Stem mixing and mastering

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Image of Sub-group (stem) buses on a mixing console.
Image of group assign features on individual mix channels of a mixing console. Green arrows indicate group assign buttons.

Stem-mixing is a method of mixing audio material based on creating groups of audio tracks and processing them separately prior to combining them into a final master mix. Stems are also sometimes referred to as submixes, subgroups, or buses.

The distinction between a stem and a separation is rather unclear. Some consider stem manipulation to be the same as separation mastering, although others consider stems to be sub-mixes to be used along with separation mastering. It depends on how many separate channels of input are available for mixing and/or at which stage they are on the way towards reducing them to a final stereo mix.

The technique originated in the 1960s, with the introduction of mixing boards equipped with the capability to assign individual inputs to sub-group faders and to work with each sub-group (stem mix) independently from the others. The approach is widely used in recording studios to control, process and manipulate entire groups of instruments such as drums, strings, or backup vocals, in order to streamline and simplify the mixing process. Additionally, as each stem-bus usually has its own inserts, sends and returns, the stem-mix (sub-mix) can be routed independently through its own signal processing chain, to achieve a different effect for each group of instruments. A similar method is also utilised with digital audio workstations (DAWs), where separate groups of audio tracks may be digitally processed and manipulated through discrete chains of plugins.

Stem-mastering is a technique derived from stem mixing. Just as in stem-mixing, the individual audio tracks are grouped together, to allow for independent control and signal processing of each stem, and can be manipulated independently from each other. Most of the mastering engineers require music producers to have at least -3db headroom at each individual track before starting stem mastering process. The reason for this is to leave more space in the mix to make the mastered version sound cleaner and louder. Even though it is not commonly practiced by mastering studios, it does have its proponents.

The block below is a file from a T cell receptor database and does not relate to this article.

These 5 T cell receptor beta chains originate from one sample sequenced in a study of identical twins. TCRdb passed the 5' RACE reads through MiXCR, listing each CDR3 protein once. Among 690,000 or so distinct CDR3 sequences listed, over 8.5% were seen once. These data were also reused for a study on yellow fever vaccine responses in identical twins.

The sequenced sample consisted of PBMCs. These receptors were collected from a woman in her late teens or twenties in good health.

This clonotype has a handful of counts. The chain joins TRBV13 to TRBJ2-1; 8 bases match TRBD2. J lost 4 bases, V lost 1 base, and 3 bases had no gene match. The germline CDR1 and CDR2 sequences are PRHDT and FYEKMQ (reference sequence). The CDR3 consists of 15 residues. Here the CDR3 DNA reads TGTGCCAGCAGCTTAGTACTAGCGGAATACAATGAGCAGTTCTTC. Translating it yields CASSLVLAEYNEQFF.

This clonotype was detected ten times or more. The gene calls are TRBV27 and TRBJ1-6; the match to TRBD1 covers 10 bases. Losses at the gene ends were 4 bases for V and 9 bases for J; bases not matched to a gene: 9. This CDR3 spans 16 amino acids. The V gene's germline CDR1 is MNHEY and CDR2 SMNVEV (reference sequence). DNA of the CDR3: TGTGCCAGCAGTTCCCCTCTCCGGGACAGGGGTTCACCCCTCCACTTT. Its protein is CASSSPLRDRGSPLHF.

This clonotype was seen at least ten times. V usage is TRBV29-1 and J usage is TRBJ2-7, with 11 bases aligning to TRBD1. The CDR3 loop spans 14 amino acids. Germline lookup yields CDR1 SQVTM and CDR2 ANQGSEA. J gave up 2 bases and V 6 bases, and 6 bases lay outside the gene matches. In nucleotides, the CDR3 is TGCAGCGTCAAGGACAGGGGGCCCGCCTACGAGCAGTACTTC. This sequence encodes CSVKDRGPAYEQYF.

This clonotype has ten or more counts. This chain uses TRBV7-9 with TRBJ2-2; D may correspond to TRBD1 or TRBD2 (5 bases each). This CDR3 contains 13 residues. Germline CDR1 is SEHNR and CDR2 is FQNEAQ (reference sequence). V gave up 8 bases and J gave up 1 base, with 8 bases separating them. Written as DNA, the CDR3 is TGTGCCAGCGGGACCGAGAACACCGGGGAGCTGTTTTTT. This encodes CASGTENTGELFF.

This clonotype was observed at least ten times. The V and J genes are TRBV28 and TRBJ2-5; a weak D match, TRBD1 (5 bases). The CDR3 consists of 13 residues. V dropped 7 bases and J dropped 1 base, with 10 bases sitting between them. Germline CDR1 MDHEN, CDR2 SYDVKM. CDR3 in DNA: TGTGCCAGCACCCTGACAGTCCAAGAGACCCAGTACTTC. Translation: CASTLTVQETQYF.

In audio production, a stem is a group of audio sources mixed together, usually by one person, to be dealt with downstream as one unit. A single stem may be delivered in mono, stereo, or in multiple tracks for surround sound.[1]

In sound mixing for film, the preparation of stems is a common stratagem to facilitate the final mix. Dialogue, music and sound effects, called "D-M-E", are brought to the final mix as separate stems. Using stem mixing, the dialogue can easily be replaced by a foreign-language version, the effects can easily be adapted to different mono, stereo and surround systems, and the music can be changed to fit the desired emotional response. If the music and effects stems are sent to another production facility for foreign dialogue replacement, these non-dialogue stems are called "M&E".[1][2][3] The dialogue stem is used by itself when editing various scenes together to construct a trailer of the film; after this some music and effects are mixed in to form a cohesive sequence.[4]

In music mixing for recordings and for live sound, stems are subgroups of similar sound sources. When a large project uses more than one person mixing, stems can facilitate the job of the final mix engineer. Such stems may consist of all of the string instruments, a full orchestra, just background vocals, only the percussion instruments, a single drum set, or any other grouping that may ease the task of the final mix. Stems prepared in this fashion may be blended together later in time, as for a recording project or for consumer listening, or they may be mixed simultaneously, as in a live sound performance with multiple elements.[5] For instance, when Barbra Streisand toured in 2006 and 2007, the audio production crew used three people to run three mixing consoles: one to mix strings, one to mix brass, reeds and percussion, and one under main engineer Bruce Jackson's control out in the audience, containing Streisand's microphone inputs and stems from the other two consoles.[6]

Stems may be supplied to a musician in the recording studio so that the musician can adjust a headphones monitor mix by varying the levels of other instruments and vocals relative to the musician's own input. Stems may also be delivered to the consumer so they can listen to a piece of music with a custom blend of the separate elements.

See also[edit]


  1. ^ a b Hollyn, Norman (2009). The Film Editing Room Handbook: How to Tame the Chaos of the Editing Room (4 ed.). Peachpit Press. pp. 162, 186, 269. ISBN 978-0321679529.
  2. ^ Tozer, Edwin Paul J. (2004). Broadcast Engineer's Reference Book. Taylor & Francis. p. 615. ISBN 0240519086.
  3. ^ LoBrutto, Vincent (1994). Sound-On-Film: Interviews With Creators of Film Sound (2 ed.). Greenwood. p. 183. ISBN 0275944433.
  4. ^ Woodhall, Woody (2010). Audio Production and Postproduction. Jones & Bartlett. pp. 461–462. ISBN 978-1449603205.
  5. ^ Bennett, Stephen (October 2005). "Stem Mixing In Logic". Sound on Sound.
  6. ^ "Studio Legend Bruce Jackson Chooses VENUE and Pro Tools for Streisand World Tour". Digidesign press release. 6 February 2007. Retrieved 8 February 2011.

Further reading[edit]